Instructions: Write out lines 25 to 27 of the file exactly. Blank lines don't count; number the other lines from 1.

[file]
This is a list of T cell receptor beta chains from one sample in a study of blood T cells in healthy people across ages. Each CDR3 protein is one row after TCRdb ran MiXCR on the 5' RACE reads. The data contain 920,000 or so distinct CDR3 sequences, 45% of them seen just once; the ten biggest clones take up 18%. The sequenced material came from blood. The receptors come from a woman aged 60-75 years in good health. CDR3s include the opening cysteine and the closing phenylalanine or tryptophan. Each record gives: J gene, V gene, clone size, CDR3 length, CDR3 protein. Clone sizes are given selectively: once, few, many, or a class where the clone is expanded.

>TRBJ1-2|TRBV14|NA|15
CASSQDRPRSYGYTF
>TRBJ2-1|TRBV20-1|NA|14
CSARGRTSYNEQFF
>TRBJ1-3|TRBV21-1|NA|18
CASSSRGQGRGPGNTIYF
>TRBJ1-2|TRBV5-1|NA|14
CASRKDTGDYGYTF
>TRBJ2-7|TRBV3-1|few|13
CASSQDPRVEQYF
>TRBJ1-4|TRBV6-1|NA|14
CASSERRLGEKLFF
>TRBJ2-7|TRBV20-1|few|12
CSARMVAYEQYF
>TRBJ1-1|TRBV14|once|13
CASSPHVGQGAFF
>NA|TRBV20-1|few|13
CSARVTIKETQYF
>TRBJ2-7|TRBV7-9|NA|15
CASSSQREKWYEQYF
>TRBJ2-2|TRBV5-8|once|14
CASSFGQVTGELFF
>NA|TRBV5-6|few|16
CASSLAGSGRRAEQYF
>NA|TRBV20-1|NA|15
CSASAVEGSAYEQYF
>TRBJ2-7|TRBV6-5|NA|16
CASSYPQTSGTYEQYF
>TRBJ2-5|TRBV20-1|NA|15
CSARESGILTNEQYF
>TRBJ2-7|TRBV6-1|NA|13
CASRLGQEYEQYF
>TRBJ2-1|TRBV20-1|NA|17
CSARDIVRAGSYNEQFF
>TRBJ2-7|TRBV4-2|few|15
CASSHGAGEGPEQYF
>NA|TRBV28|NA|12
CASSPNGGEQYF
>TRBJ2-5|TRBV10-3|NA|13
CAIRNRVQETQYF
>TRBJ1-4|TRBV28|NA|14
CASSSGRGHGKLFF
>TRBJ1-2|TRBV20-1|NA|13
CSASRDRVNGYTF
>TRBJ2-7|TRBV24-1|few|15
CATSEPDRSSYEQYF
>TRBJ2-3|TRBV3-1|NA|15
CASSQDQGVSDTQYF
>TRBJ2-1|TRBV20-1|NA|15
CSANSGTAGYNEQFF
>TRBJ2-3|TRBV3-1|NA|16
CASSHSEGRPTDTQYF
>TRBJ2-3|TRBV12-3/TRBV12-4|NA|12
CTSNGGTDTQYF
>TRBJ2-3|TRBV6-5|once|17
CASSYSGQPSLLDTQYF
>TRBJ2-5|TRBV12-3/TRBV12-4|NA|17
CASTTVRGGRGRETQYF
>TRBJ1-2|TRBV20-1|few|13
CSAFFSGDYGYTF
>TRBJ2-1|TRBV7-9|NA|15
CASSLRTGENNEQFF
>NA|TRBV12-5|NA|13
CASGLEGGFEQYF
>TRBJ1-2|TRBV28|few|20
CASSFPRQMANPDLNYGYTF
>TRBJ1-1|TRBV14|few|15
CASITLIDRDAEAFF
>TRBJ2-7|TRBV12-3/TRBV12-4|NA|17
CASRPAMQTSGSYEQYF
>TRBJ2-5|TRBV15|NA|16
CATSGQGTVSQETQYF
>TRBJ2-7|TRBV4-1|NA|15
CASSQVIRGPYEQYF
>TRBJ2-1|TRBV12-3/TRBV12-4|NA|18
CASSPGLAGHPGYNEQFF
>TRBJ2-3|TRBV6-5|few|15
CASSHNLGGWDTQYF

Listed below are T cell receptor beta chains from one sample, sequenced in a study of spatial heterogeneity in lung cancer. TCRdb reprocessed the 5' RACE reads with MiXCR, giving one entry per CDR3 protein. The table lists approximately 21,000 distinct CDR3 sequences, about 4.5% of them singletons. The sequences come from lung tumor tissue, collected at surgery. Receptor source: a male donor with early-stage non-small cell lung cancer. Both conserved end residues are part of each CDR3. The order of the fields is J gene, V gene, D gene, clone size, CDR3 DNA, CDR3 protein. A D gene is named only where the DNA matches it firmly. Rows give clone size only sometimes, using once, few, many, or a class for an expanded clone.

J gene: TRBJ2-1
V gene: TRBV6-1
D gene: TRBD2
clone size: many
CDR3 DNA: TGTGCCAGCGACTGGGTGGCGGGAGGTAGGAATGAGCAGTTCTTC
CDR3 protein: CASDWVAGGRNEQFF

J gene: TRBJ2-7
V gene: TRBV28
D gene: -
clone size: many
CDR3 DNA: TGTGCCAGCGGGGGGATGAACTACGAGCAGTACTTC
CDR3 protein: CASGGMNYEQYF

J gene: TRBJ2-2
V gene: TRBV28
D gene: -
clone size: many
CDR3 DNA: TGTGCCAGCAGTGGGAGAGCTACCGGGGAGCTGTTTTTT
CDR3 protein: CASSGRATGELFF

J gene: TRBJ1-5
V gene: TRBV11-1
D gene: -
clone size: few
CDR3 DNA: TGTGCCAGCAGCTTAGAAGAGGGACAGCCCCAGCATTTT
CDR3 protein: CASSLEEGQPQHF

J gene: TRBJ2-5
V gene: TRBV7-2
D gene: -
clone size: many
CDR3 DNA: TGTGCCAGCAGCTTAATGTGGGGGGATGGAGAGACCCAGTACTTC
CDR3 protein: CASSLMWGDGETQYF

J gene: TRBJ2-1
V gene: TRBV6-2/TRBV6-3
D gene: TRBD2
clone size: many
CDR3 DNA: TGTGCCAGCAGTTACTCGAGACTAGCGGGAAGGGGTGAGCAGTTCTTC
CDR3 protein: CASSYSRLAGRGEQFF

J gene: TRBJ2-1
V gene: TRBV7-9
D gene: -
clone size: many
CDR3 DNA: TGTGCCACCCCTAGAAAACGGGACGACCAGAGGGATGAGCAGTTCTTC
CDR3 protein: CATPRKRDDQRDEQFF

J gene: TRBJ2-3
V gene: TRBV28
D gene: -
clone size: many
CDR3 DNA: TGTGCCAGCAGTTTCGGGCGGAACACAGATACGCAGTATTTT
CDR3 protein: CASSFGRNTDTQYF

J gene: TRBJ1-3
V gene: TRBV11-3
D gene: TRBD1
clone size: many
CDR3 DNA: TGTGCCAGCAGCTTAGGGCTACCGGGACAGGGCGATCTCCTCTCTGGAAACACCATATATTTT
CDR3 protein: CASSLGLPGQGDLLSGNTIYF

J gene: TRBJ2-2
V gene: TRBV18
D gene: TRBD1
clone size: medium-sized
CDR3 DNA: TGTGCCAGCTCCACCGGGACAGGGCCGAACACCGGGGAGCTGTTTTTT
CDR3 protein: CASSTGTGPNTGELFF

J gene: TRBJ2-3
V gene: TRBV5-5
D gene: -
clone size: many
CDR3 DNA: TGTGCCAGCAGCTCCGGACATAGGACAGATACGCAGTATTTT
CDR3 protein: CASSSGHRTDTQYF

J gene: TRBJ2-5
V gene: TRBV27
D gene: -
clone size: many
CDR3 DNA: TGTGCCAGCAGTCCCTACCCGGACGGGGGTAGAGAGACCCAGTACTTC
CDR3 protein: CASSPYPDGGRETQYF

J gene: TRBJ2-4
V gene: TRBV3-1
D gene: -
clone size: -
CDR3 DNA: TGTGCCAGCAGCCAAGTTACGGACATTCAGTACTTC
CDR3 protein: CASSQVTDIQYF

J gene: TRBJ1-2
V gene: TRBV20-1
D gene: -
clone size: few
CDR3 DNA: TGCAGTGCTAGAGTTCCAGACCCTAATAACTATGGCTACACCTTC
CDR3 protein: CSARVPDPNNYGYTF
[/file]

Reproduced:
CASSLAGSGRRAEQYF
>NA|TRBV20-1|NA|15
CSASAVEGSAYEQYF